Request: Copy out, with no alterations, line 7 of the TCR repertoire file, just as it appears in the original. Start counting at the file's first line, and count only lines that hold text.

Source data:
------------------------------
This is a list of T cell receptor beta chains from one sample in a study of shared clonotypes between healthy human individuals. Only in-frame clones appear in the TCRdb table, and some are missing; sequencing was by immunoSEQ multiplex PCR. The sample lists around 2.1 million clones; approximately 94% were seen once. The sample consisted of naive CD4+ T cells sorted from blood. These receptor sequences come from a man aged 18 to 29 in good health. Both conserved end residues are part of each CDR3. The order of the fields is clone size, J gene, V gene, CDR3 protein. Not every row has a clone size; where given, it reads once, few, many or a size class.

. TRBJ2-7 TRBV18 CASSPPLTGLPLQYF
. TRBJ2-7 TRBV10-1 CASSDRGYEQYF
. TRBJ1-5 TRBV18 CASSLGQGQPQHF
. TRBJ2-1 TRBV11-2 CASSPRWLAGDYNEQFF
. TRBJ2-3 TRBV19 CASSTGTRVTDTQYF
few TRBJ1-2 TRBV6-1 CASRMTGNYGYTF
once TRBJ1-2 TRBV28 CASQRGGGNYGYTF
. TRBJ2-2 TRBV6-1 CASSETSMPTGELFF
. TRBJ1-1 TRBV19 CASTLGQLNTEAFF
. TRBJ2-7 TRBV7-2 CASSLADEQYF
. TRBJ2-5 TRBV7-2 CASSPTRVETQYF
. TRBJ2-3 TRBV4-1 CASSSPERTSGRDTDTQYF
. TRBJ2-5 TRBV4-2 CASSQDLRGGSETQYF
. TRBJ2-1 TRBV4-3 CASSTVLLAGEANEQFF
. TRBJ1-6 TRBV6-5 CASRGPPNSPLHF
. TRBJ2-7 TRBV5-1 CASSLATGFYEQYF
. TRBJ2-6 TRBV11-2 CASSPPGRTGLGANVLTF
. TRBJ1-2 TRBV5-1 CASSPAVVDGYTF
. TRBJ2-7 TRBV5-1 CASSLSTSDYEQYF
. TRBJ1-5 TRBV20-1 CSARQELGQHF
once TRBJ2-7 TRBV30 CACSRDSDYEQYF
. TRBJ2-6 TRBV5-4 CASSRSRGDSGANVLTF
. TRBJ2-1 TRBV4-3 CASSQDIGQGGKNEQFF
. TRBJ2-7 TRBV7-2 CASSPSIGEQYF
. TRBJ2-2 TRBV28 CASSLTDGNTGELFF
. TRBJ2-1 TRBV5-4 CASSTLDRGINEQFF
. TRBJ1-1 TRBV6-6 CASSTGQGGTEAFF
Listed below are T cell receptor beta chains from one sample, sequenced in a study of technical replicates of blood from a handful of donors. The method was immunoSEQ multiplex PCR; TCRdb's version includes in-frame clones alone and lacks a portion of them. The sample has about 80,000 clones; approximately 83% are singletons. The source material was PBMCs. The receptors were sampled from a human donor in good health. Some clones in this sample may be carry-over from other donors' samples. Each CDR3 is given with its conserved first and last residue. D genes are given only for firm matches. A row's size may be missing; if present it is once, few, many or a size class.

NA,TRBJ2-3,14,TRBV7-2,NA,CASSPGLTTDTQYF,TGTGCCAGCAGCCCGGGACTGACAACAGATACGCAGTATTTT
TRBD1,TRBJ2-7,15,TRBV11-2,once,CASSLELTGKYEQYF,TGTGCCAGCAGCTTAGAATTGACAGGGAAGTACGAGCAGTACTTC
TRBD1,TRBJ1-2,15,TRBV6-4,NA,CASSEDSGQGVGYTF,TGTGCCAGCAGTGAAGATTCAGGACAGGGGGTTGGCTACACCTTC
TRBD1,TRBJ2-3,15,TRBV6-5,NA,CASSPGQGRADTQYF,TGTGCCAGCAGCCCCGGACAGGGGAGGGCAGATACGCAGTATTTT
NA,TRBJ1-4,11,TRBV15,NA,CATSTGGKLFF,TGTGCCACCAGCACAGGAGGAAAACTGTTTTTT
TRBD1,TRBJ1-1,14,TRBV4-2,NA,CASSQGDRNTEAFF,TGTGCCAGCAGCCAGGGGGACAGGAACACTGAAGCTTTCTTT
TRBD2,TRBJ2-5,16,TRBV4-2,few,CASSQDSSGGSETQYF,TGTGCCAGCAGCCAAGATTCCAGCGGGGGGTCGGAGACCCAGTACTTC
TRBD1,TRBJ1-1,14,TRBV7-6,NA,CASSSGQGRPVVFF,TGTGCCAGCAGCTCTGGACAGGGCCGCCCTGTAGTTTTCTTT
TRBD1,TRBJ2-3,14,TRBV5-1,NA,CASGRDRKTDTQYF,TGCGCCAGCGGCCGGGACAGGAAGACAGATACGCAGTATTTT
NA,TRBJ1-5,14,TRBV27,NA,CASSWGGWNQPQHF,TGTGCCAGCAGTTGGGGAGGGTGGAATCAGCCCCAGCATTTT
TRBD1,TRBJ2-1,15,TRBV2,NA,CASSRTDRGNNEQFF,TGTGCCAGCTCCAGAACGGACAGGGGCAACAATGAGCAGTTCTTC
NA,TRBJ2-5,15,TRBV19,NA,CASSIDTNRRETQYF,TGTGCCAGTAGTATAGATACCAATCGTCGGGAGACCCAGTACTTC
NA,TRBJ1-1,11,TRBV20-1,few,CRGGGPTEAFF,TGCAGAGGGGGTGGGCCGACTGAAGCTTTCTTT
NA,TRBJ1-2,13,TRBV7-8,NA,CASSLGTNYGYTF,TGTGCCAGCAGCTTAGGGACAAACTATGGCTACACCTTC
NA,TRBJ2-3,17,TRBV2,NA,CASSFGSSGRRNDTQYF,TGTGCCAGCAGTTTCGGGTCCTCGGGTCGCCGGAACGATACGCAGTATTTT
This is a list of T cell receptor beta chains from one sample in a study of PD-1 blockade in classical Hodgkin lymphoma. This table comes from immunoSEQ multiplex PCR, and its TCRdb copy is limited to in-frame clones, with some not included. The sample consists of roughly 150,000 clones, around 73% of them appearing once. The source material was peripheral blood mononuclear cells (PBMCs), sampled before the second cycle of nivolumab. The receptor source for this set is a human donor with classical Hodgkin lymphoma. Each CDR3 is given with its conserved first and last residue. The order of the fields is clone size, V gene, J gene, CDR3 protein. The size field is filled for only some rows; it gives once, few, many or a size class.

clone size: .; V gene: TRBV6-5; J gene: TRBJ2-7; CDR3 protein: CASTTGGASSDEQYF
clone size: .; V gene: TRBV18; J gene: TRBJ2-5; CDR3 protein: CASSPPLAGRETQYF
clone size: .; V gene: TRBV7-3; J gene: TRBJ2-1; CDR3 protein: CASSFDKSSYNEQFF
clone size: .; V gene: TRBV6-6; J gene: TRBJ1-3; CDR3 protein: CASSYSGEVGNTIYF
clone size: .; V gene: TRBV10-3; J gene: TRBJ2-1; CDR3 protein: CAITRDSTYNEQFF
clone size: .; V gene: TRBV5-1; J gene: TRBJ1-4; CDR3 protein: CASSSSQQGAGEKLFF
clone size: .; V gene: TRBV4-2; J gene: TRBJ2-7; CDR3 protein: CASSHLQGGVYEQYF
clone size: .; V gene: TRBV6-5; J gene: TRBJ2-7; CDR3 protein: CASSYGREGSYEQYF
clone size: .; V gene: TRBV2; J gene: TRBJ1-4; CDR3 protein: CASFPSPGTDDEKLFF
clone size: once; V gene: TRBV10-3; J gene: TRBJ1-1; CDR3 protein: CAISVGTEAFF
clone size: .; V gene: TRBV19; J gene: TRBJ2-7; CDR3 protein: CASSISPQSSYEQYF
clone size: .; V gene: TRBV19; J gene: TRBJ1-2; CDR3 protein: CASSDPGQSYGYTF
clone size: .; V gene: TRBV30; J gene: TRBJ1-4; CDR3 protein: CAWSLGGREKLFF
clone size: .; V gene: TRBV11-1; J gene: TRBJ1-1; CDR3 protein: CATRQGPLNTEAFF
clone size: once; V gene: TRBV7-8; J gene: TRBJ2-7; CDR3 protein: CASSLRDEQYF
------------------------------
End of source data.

few TRBJ1-2 TRBV6-1 CASRMTGNYGYTF